The Worst UX Design Of 2017
Sean McGowanDecember 21st, 20174 minute read
Sean is a technical researcher & writer at Codal, authoring blog posts on topics ranging from UX design to the Internet of Things. Working alongside developers, designers, and marketers, Sean helps support the writing team to ensure Codal produces engaging web content of the highest quality. When not writing about the latest innovations in app design, Sean can be found cooking, watching old movies, or complaining about the shortcomings of his favorite Philadelphia sports teams.
When a user experience truly succeeds, it can go unnoticed to the average eye. It may be lauded by designers and technologists, but often times the best UX designs are so seamless and intuitive that most users don’t stop the recognize the beauty of it.
Poor UX design, on the other hand, is impossible to miss. It’s maddening, inconvenient, and instantly recognizable—which means it’s an excellent educational tool. After all, failure is the greatest teacher, so UX company Codal has scoured the web for the year’s most flagrant design gaffs.
And to emphasize the importance of learning from the mistakes of others—even if their errors are often laughably terrible— Codal has also included what lessons are to be learned from these design errors as well.
The Volume Control Disaster of 2017
In a now infamous thread, the designers and developers of Reddit’s Programmer Humor community decided to see who could craft the worst volume control UI. The results are hilarious, outrageous, and, oddly enough, indicative of a larger problem plaguing the UX design world.
We recommend browsing the entire thread, but here are some of our favorite lowlights:
Good game mechanic, nightmare volume slider
Radio buttons never go out of style
Lesson Learned: The dangers of re-inventing the wheel! These controls are purposefully satirizing a common pitfall for designers: being too creative. While innovation is an indispensable tool for an app development agency, sometimes a volume control is as simple as volume control. Never prioritize your ingenuity over usability.
South Park Triggers Alexa
2017 marked the rise of voice-user interfaces, with devices like Google Home and Amazon’s Echo entering the mainstream. And while these gadgets are trending towards becoming household fixtures, there’s still a few kinks to work out in their user experiences.
South Park took advantage of this in one of this year’s episodes by repeatedly having characters shout commands to their smart speakers, triggering the real ones of viewers at home. The DigitalTrends article I linked is safe for work, but if you watch the clip, remember...it’s South Park.
Lesson Learned: This isn’t an indictment of Google or Alexa, and exclusively voice-controlled UIs are being regularly cited as one of the top UX trends of 2018. But if this taught us anything, it’s that we’re still learning and tweaking the nascent art of voice-interaction UX design.
The Ready Player One Poster
When the official movie poster for Steven Spielberg’s forthcoming Ready Player One was released, fans and critics alike couldn’t help but notice some certain...irregularities with lead actor Tye Sheridan’s legs.
Something's up with that leg in the Ready Player One movie poster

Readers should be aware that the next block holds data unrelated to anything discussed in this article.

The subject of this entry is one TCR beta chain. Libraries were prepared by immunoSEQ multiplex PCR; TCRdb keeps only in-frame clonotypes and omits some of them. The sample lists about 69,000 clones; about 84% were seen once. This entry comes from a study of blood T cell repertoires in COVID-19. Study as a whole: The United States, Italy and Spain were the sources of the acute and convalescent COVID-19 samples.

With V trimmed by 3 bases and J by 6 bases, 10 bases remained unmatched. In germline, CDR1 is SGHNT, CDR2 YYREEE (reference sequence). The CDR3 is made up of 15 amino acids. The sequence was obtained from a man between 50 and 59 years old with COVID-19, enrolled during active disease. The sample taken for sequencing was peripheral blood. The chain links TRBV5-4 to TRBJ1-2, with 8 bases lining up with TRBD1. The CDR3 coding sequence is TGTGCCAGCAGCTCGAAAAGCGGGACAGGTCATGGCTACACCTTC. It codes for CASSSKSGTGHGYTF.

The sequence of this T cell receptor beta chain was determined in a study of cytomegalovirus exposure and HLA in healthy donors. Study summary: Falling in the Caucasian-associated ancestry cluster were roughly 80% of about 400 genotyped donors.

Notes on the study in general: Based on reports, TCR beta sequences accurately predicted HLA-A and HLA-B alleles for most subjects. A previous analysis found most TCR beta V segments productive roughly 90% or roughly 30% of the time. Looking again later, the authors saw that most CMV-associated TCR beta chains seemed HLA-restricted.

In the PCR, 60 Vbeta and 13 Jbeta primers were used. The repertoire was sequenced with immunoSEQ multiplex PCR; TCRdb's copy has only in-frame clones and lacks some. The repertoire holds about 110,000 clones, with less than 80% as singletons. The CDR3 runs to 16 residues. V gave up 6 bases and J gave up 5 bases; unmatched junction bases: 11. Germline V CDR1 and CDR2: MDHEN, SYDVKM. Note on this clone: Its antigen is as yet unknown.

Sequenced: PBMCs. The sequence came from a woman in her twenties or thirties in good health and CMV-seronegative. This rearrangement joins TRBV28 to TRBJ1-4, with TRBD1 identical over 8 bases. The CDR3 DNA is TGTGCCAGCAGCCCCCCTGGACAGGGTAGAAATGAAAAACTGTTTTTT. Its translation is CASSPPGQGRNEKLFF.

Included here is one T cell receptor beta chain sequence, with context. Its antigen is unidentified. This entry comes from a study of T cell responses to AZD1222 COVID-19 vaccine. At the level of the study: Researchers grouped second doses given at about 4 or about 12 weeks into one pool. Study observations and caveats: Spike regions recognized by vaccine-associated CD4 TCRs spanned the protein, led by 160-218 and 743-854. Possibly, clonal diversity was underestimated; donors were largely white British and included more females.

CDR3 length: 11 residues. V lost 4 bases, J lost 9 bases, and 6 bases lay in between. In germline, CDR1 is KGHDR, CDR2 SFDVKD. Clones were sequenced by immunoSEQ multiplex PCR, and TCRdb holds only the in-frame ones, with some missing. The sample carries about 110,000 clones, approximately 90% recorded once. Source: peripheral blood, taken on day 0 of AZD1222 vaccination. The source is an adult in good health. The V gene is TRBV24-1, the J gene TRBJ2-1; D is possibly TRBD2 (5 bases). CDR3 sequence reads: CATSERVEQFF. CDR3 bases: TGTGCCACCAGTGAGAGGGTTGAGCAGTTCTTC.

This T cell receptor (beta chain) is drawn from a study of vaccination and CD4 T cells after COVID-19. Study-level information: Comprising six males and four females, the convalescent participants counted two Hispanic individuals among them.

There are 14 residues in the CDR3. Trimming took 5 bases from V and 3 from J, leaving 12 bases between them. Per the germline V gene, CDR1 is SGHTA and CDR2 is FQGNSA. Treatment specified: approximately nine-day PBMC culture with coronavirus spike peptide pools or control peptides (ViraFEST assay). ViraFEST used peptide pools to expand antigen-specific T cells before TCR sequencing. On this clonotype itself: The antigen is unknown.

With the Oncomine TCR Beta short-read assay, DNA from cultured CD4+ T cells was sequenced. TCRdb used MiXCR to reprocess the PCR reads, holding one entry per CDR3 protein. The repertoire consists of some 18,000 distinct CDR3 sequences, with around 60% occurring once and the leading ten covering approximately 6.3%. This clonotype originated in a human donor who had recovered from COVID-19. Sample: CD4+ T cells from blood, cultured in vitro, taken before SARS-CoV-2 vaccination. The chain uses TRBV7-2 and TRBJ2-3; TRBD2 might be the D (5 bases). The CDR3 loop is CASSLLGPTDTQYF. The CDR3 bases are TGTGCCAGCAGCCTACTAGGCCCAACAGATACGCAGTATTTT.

As this Independent article bluntly puts it, it appeared that a graphic designer had gone rogue with Photoshop’s distort tool on Sheridan’s leg, and a predictable wave of memes and ridicule ensued. But the studio behind the poster may have been vindicated by one Twitter user, who proved the leg was anatomically accurate.
One of the diagrams used to demonstrate the leg's correct proportions
Lesson Learned: What’s “technically” sound doesn’t necessarily translate to the right usability choice. As the movie poster’s defender explained, “when something is technically correct, but still looks aesthetically ‘off,’ the artist should probably go with what feels aesthetically better.”
So while it was anatomically sound, the poster looked completely ridiculous to the majority of the public, which means it was the incorrect design choice. Then again, most movie posters don’t generate buzz like this one did. A second lesson: maybe all publicity is good publicity?
Some Unfortunate eCommerce
As a proud eCommerce web design company, this one is a nightmare.
Here we see a vendor selling through Redbubble, a popular eCommerce site for custom merch distribution. The shirt for sale, offered in a variety of colors and palettes, is emblazoned with a well-meaning slogan, one that I’m sure many would be interested in wearing.
Unfortunately, when one user ordered the shirt, they found the product wasn’t exactly as advertised.
This isn’t just poor color choices for the shirt’s design—it’s also the fault of this vendor’s Redbubble page.
Lesson Learned: For starters, always use accurate product photos. But at a more fundamental level, the larger takeaway here is the importance of transparency in an eCommerce website. Customers need to trust your online store and its products, and whether this oversight was intentional or not, the resulting effect is the same.
Better Design In The New Year
The user experience fails discussed in this article range from the trivial to the disastrous, but all of them (even the purposefully terrible) can teach us crucial lessons of UX design, a field always in a constant state of flux.
As a UX design agency, Codal maintains its dedication to staying abreast to the shifting trends of the industry. That means not only reflecting on the design world of the past, but forecasting how it will look in the future.